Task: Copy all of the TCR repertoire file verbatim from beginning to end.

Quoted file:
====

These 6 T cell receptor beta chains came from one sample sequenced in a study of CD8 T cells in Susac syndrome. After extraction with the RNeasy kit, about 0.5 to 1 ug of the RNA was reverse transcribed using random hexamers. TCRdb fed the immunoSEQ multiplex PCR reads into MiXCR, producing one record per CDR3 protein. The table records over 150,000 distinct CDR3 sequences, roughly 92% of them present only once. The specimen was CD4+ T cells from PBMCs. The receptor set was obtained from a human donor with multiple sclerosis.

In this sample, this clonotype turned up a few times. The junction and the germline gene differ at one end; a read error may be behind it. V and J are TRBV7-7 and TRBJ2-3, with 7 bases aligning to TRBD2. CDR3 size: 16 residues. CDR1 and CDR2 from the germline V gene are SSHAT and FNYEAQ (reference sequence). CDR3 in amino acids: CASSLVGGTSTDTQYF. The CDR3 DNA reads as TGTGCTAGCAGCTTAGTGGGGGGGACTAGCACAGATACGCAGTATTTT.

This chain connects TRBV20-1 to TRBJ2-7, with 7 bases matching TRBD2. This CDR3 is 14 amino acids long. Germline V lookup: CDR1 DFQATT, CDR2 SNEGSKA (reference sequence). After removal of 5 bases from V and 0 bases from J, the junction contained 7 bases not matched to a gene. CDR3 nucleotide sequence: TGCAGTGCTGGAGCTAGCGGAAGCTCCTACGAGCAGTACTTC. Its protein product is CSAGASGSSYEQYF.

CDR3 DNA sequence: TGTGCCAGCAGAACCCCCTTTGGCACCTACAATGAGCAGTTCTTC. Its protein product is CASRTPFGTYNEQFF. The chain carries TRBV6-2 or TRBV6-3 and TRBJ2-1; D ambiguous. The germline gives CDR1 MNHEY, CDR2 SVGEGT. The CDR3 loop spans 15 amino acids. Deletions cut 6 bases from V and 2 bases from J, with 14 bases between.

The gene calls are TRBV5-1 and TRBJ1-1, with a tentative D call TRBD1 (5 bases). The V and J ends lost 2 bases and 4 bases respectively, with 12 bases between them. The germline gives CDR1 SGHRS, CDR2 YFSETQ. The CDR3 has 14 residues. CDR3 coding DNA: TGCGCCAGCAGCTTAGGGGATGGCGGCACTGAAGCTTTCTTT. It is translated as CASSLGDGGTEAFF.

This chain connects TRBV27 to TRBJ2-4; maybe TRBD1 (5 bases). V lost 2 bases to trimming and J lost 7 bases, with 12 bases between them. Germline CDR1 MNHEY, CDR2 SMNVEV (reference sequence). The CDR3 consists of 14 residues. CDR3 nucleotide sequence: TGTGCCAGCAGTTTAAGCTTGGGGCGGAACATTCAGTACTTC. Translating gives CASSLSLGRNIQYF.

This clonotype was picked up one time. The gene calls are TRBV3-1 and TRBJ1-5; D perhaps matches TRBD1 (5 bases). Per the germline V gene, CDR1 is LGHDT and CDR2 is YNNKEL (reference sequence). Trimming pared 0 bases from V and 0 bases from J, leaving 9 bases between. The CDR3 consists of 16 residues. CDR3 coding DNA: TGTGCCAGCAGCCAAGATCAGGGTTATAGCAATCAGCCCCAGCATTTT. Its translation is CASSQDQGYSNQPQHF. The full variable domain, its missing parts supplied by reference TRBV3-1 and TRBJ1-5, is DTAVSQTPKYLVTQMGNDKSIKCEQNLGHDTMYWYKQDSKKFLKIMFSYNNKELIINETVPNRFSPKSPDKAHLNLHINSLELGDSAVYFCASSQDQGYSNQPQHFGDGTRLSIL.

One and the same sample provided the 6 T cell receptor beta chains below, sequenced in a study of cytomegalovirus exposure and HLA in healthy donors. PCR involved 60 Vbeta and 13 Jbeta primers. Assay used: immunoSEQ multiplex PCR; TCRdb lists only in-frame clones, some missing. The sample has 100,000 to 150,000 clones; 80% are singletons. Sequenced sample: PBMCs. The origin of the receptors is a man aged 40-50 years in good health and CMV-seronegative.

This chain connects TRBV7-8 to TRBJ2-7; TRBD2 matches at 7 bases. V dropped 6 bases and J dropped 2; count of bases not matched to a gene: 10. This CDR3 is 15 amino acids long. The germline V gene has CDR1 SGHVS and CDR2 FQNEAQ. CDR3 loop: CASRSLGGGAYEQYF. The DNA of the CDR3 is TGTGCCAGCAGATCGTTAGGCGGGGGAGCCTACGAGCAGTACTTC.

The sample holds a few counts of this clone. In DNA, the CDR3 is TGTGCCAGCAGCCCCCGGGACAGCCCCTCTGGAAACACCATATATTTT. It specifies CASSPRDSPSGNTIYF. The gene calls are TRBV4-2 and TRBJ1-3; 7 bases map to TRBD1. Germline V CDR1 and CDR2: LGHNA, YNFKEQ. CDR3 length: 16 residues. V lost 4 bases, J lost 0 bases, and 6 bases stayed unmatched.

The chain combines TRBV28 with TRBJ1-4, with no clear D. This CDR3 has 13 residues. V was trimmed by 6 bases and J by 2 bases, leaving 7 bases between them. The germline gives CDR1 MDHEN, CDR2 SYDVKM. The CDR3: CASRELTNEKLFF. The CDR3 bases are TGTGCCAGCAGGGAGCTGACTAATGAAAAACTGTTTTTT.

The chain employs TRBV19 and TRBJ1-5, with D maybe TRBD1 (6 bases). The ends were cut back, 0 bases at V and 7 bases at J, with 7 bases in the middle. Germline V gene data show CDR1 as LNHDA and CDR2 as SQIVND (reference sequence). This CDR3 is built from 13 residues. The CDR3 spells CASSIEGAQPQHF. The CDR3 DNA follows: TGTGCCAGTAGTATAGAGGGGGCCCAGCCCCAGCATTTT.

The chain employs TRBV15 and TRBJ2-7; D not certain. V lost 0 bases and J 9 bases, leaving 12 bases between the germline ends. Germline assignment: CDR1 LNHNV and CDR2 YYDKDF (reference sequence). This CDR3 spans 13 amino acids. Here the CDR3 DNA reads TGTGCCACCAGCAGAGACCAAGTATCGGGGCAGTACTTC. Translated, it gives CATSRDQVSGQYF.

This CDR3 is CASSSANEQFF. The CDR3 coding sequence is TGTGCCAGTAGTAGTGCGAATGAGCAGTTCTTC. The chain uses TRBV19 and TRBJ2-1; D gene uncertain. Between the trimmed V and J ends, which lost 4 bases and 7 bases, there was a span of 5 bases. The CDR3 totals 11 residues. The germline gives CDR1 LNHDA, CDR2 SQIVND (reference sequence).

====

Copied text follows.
These 6 T cell receptor beta chains came from one sample sequenced in a study of CD8 T cells in Susac syndrome. After extraction with the RNeasy kit, about 0.5 to 1 ug of the RNA was reverse transcribed using random hexamers. TCRdb fed the immunoSEQ multiplex PCR reads into MiXCR, producing one record per CDR3 protein. The table records over 150,000 distinct CDR3 sequences, roughly 92% of them present only once. The specimen was CD4+ T cells from PBMCs. The receptor set was obtained from a human donor with multiple sclerosis.

In this sample, this clonotype turned up a few times. The junction and the germline gene differ at one end; a read error may be behind it. V and J are TRBV7-7 and TRBJ2-3, with 7 bases aligning to TRBD2. CDR3 size: 16 residues. CDR1 and CDR2 from the germline V gene are SSHAT and FNYEAQ (reference sequence). CDR3 in amino acids: CASSLVGGTSTDTQYF. The CDR3 DNA reads as TGTGCTAGCAGCTTAGTGGGGGGGACTAGCACAGATACGCAGTATTTT.

This chain connects TRBV20-1 to TRBJ2-7, with 7 bases matching TRBD2. This CDR3 is 14 amino acids long. Germline V lookup: CDR1 DFQATT, CDR2 SNEGSKA (reference sequence). After removal of 5 bases from V and 0 bases from J, the junction contained 7 bases not matched to a gene. CDR3 nucleotide sequence: TGCAGTGCTGGAGCTAGCGGAAGCTCCTACGAGCAGTACTTC. Its protein product is CSAGASGSSYEQYF.

CDR3 DNA sequence: TGTGCCAGCAGAACCCCCTTTGGCACCTACAATGAGCAGTTCTTC. Its protein product is CASRTPFGTYNEQFF. The chain carries TRBV6-2 or TRBV6-3 and TRBJ2-1; D ambiguous. The germline gives CDR1 MNHEY, CDR2 SVGEGT. The CDR3 loop spans 15 amino acids. Deletions cut 6 bases from V and 2 bases from J, with 14 bases between.

The gene calls are TRBV5-1 and TRBJ1-1, with a tentative D call TRBD1 (5 bases). The V and J ends lost 2 bases and 4 bases respectively, with 12 bases between them. The germline gives CDR1 SGHRS, CDR2 YFSETQ. The CDR3 has 14 residues. CDR3 coding DNA: TGCGCCAGCAGCTTAGGGGATGGCGGCACTGAAGCTTTCTTT. It is translated as CASSLGDGGTEAFF.

This chain connects TRBV27 to TRBJ2-4; maybe TRBD1 (5 bases). V lost 2 bases to trimming and J lost 7 bases, with 12 bases between them. Germline CDR1 MNHEY, CDR2 SMNVEV (reference sequence). The CDR3 consists of 14 residues. CDR3 nucleotide sequence: TGTGCCAGCAGTTTAAGCTTGGGGCGGAACATTCAGTACTTC. Translating gives CASSLSLGRNIQYF.

This clonotype was picked up one time. The gene calls are TRBV3-1 and TRBJ1-5; D perhaps matches TRBD1 (5 bases). Per the germline V gene, CDR1 is LGHDT and CDR2 is YNNKEL (reference sequence). Trimming pared 0 bases from V and 0 bases from J, leaving 9 bases between. The CDR3 consists of 16 residues. CDR3 coding DNA: TGTGCCAGCAGCCAAGATCAGGGTTATAGCAATCAGCCCCAGCATTTT. Its translation is CASSQDQGYSNQPQHF. The full variable domain, its missing parts supplied by reference TRBV3-1 and TRBJ1-5, is DTAVSQTPKYLVTQMGNDKSIKCEQNLGHDTMYWYKQDSKKFLKIMFSYNNKELIINETVPNRFSPKSPDKAHLNLHINSLELGDSAVYFCASSQDQGYSNQPQHFGDGTRLSIL.

One and the same sample provided the 6 T cell receptor beta chains below, sequenced in a study of cytomegalovirus exposure and HLA in healthy donors. PCR involved 60 Vbeta and 13 Jbeta primers. Assay used: immunoSEQ multiplex PCR; TCRdb lists only in-frame clones, some missing. The sample has 100,000 to 150,000 clones; 80% are singletons. Sequenced sample: PBMCs. The origin of the receptors is a man aged 40-50 years in good health and CMV-seronegative.

This chain connects TRBV7-8 to TRBJ2-7; TRBD2 matches at 7 bases. V dropped 6 bases and J dropped 2; count of bases not matched to a gene: 10. This CDR3 is 15 amino acids long. The germline V gene has CDR1 SGHVS and CDR2 FQNEAQ. CDR3 loop: CASRSLGGGAYEQYF. The DNA of the CDR3 is TGTGCCAGCAGATCGTTAGGCGGGGGAGCCTACGAGCAGTACTTC.

The sample holds a few counts of this clone. In DNA, the CDR3 is TGTGCCAGCAGCCCCCGGGACAGCCCCTCTGGAAACACCATATATTTT. It specifies CASSPRDSPSGNTIYF. The gene calls are TRBV4-2 and TRBJ1-3; 7 bases map to TRBD1. Germline V CDR1 and CDR2: LGHNA, YNFKEQ. CDR3 length: 16 residues. V lost 4 bases, J lost 0 bases, and 6 bases stayed unmatched.

The chain combines TRBV28 with TRBJ1-4, with no clear D. This CDR3 has 13 residues. V was trimmed by 6 bases and J by 2 bases, leaving 7 bases between them. The germline gives CDR1 MDHEN, CDR2 SYDVKM. The CDR3: CASRELTNEKLFF. The CDR3 bases are TGTGCCAGCAGGGAGCTGACTAATGAAAAACTGTTTTTT.

The chain employs TRBV19 and TRBJ1-5, with D maybe TRBD1 (6 bases). The ends were cut back, 0 bases at V and 7 bases at J, with 7 bases in the middle. Germline V gene data show CDR1 as LNHDA and CDR2 as SQIVND (reference sequence). This CDR3 is built from 13 residues. The CDR3 spells CASSIEGAQPQHF. The CDR3 DNA follows: TGTGCCAGTAGTATAGAGGGGGCCCAGCCCCAGCATTTT.

The chain employs TRBV15 and TRBJ2-7; D not certain. V lost 0 bases and J 9 bases, leaving 12 bases between the germline ends. Germline assignment: CDR1 LNHNV and CDR2 YYDKDF (reference sequence). This CDR3 spans 13 amino acids. Here the CDR3 DNA reads TGTGCCACCAGCAGAGACCAAGTATCGGGGCAGTACTTC. Translated, it gives CATSRDQVSGQYF.

This CDR3 is CASSSANEQFF. The CDR3 coding sequence is TGTGCCAGTAGTAGTGCGAATGAGCAGTTCTTC. The chain uses TRBV19 and TRBJ2-1; D gene uncertain. Between the trimmed V and J ends, which lost 4 bases and 7 bases, there was a span of 5 bases. The CDR3 totals 11 residues. The germline gives CDR1 LNHDA, CDR2 SQIVND (reference sequence).